Trends in recreational walking trail usage in Ireland during the COVID-19 pandemic: Implications for practice

How to cite this study

Power, D., Lambe, B. and Murphy, N. 2023. Trends in recreational walking trail usage in Ireland during the COVID-19 pandemic: Implications for practice. Journal of Outdoor Recreation and Tourism 41(2023), 100477.


This study analyzed changes in visitation on 33 of Ireland’s recreational walking trails between January 2019 and December 2020 using data from infrared sensors and Google Community Mobility Report (GCMR) data. A strong correlation was found between GCMR data and infrared sensors. There was a 6% overall increase in recreational trail usage in Ireland in 2020 compared to 2019.


This study is relevant to those interested in using multiple data sources to quantify trail use. The results also suggest that there may be a sustained increase in trail use after the COVID-19 pandemic, even in the winter months. 

Using openly available datasets like Google Community Mobility Reports can help improve the reliability of other data collection methods such as on-site trail counters. However, Google Community Mobility Reports stopped updating in mid-October 2022, meaning the data will become a historical resource. Some trail sensors and aggregated mobility data like GCMR are unable to distinguish between mountain bikes and pedestrians, potentially overestimating the number of pedestrians using the trails.


This study is located at sites across Ireland.

Trail Type

This study analyzes 33 multipurpose trails across Ireland. Trails included in the analysis had various terrain including mountainous, coastal, forest, and road, ranging from 8 km to 130 km.


The purpose of this study was to analyze trail usage on 33 trails before and during the period of the COVID-19 pandemic as well as evaluate the relationship between infrared trail counts and Google Community Mobility Reports to assess the feasibility of using both data sources to improve the accuracy of trail counts. This study was co-funded by the Waterford Institute of Technology and Get Ireland Walking.


  • Average total foot traffic increased by 6% in 2020 compared to 2019 visitation levels, according to the infrared sensors. However, average foot traffic increased for only 26 of the 33 trails. The remaining 7 had a decrease in 2020 compared to 2019, but the largest decreases were found on trails that are usually used by thousands of domestic and international tourists.  
  • When removing popular tourist trails (Cliffs of Moher and Burren Way), total average foot traffic increased by 17% on all trails between 2019 and 2020.
  • Though all trails decreased in average trail usage after the announcement of the COVID-19 pandemic in late March 2020, in April 2020 average foot count on trails within 2 km of urban areas was 102% higher than on trails located farther away from urban areas. This indicates that trails within 2 km of an urban area were used more frequently during times of governmental movement restrictions than trails beyond 2 km.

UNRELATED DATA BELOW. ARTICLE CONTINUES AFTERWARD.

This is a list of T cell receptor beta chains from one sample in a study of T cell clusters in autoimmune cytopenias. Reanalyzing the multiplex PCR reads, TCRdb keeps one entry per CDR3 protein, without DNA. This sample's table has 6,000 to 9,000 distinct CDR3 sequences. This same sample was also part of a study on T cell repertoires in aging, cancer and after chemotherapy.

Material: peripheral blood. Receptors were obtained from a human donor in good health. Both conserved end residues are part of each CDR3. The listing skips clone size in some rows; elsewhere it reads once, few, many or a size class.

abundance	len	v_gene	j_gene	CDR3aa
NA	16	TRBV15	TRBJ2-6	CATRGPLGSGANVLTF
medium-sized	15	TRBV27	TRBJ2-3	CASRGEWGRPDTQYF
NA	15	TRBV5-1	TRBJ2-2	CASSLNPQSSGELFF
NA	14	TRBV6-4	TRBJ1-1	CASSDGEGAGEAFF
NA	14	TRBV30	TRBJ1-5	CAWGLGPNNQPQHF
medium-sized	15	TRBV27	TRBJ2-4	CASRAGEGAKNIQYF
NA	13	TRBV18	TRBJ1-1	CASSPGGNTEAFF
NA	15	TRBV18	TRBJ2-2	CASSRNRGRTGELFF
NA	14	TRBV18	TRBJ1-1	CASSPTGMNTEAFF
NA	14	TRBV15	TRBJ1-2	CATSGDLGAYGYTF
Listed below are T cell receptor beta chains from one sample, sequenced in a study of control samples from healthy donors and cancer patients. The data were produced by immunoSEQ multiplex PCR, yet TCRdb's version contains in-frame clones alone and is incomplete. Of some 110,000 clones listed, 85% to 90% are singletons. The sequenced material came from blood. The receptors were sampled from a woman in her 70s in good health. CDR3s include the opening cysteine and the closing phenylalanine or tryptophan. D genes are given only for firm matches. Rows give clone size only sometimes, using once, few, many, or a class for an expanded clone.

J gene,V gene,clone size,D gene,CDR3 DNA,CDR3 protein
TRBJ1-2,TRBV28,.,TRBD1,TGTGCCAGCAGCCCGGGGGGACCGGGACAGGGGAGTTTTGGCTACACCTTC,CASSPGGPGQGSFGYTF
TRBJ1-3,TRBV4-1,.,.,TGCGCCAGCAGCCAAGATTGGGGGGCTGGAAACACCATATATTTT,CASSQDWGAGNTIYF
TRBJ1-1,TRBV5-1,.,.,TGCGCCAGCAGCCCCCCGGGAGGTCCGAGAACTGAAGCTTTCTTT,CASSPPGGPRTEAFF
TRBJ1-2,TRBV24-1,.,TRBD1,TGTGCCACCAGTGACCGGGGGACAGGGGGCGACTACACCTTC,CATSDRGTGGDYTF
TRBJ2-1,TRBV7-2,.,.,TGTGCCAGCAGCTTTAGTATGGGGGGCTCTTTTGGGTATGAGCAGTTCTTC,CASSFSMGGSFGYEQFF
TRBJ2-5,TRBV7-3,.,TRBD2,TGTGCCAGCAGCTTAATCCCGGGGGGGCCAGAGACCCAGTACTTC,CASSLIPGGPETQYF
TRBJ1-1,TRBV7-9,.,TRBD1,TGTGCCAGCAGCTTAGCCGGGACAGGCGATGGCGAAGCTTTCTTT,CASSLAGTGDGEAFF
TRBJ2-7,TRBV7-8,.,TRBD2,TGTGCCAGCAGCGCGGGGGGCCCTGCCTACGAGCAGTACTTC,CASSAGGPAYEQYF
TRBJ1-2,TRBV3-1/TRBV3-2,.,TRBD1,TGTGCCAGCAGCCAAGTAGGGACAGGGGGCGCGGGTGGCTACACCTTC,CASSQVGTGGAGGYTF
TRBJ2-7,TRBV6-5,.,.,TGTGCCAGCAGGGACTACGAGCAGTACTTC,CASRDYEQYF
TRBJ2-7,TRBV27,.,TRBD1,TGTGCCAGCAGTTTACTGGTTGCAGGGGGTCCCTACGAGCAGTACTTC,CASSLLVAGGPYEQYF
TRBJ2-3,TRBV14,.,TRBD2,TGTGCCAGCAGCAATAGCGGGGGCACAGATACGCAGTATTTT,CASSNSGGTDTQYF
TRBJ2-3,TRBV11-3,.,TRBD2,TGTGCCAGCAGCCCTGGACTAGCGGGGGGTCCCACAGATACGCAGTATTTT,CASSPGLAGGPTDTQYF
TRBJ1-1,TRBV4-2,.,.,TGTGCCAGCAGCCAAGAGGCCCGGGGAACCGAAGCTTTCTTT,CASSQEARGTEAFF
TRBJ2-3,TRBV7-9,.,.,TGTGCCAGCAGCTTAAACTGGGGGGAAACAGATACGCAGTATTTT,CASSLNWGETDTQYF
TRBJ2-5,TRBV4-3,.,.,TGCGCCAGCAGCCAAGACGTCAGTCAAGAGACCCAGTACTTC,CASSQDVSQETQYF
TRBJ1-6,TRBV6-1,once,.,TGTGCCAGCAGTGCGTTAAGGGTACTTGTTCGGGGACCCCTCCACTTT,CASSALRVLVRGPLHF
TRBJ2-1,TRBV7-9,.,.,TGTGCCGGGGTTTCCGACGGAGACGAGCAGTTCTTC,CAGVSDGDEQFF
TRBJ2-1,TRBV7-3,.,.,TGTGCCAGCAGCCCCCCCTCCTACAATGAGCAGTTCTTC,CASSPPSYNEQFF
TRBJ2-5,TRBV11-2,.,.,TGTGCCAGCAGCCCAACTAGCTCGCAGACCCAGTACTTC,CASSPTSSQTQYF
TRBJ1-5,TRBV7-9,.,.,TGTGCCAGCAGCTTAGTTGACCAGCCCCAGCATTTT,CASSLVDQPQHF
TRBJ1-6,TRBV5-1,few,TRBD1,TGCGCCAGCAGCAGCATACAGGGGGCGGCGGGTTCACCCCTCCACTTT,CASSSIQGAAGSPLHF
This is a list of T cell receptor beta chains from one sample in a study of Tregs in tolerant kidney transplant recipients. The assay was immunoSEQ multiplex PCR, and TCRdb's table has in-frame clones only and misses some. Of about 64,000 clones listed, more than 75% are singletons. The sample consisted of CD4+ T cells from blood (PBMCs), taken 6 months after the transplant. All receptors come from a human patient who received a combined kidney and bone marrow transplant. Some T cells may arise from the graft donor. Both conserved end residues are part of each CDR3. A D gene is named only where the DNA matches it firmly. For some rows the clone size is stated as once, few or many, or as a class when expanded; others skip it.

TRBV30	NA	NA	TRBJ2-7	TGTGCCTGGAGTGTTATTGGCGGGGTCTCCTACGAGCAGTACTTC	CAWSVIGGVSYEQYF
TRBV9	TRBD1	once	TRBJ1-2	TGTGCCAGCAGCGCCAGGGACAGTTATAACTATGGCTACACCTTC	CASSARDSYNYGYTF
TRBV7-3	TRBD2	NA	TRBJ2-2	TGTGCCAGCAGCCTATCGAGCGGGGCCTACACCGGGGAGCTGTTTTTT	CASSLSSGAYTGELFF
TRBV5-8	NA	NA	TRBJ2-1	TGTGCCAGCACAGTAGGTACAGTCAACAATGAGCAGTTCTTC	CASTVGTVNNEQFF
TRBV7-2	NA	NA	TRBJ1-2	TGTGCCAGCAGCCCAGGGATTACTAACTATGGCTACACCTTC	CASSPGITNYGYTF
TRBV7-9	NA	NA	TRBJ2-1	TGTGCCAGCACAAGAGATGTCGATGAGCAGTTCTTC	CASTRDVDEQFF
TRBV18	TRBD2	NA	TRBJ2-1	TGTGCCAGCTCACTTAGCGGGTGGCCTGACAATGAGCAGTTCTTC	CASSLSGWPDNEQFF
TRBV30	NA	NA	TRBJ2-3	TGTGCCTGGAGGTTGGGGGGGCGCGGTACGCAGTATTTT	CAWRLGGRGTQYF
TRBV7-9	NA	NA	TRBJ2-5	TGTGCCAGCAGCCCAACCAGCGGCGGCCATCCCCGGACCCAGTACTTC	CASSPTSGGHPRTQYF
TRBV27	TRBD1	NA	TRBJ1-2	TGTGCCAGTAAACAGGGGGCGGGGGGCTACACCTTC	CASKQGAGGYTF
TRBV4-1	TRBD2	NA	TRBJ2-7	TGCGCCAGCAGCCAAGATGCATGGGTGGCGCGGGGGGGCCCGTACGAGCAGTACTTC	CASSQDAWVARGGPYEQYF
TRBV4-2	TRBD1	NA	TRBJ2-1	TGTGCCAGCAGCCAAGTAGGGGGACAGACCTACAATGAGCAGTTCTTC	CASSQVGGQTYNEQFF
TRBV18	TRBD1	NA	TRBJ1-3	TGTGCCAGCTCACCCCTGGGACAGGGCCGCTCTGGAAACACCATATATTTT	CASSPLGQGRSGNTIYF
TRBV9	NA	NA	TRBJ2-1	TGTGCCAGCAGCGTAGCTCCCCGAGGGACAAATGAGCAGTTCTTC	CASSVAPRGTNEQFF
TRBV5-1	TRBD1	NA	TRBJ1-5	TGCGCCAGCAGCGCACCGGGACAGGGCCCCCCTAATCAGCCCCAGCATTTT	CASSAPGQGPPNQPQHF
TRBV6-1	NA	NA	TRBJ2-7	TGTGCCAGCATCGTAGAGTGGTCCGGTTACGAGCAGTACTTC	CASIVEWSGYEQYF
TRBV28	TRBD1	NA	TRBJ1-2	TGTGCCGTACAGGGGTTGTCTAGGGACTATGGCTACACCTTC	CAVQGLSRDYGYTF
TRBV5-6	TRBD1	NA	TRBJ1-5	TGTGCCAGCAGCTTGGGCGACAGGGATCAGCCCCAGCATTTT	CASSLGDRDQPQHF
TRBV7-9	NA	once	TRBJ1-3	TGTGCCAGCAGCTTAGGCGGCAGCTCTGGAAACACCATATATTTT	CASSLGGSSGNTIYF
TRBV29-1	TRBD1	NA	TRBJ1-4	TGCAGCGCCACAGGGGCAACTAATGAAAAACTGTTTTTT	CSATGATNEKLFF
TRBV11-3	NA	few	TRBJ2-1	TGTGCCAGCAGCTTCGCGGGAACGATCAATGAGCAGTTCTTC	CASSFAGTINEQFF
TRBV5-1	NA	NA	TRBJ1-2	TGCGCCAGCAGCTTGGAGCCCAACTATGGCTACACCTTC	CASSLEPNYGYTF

• There was a notable and positive association between the trends of the GCMR data and the foot traffic data. Both datasets show a sharp decline in trail use in March 2020, an increase that peaks in August 2020, and fluctuations following the lockdowns in the last four months of 2020.
  • Google Trends show that the search term “walking” sharply increased during March 2020 after the pandemic was declared and then also in August, potentially revealing an increase in public interest as warm weather increased. 
  • In December 2020, average foot traffic on trails within 2 km of urban areas was 22% higher than in December 2019. This increase in trail usage may be reflecting changes in losses of gyms during certain phases of the lockdown, causing more individuals to use trails outside in urban areas.


Trail counts from infrared sensors were collected from three agencies for more than 50 recreational walking trails and calibrated according to the type of trail (linear or looped). After screening for anomalies or missing data, foot traffic count data for 33 sites in 2019 and 2020 from two state-level agencies were included in the final analysis. GPS coordinates for each counter location were input into ArcGIS Online, and the distance between the location of a sensor and the nearest border of an urban area were calculated and then categorized as either within or outside 2 km. This distance was chosen due to the initial COVID-19 mandate that required the Irish population to remain within 2 km of their home for about 6 weeks. Statistical analysis was conducted, using Wilcoxon signed-rank tests and Spearman’s correlation tests to determine the statistical significance of the difference between monthly foot traffic counts and the change in the baseline for GCMR data. 

GCMR uses aggregated anonymized sets of data from Google for users who have their location history setting turned on.  The proportion of Google users who have their location settings turned on is unknown. Areas defined by Google as “parks” were used; Google defines “parks” as public gardens, castles, national forests, campgrounds, or observation decks. The baseline value for the analysis was the median mobility value from the period January 3, 2020, to February 6, 2020. The topic of “walking” was analyzed in Google Trends (which provides data on the relative popularity of search terms or topics) in the COVID-19 period. 


Added to library on November 27, 2023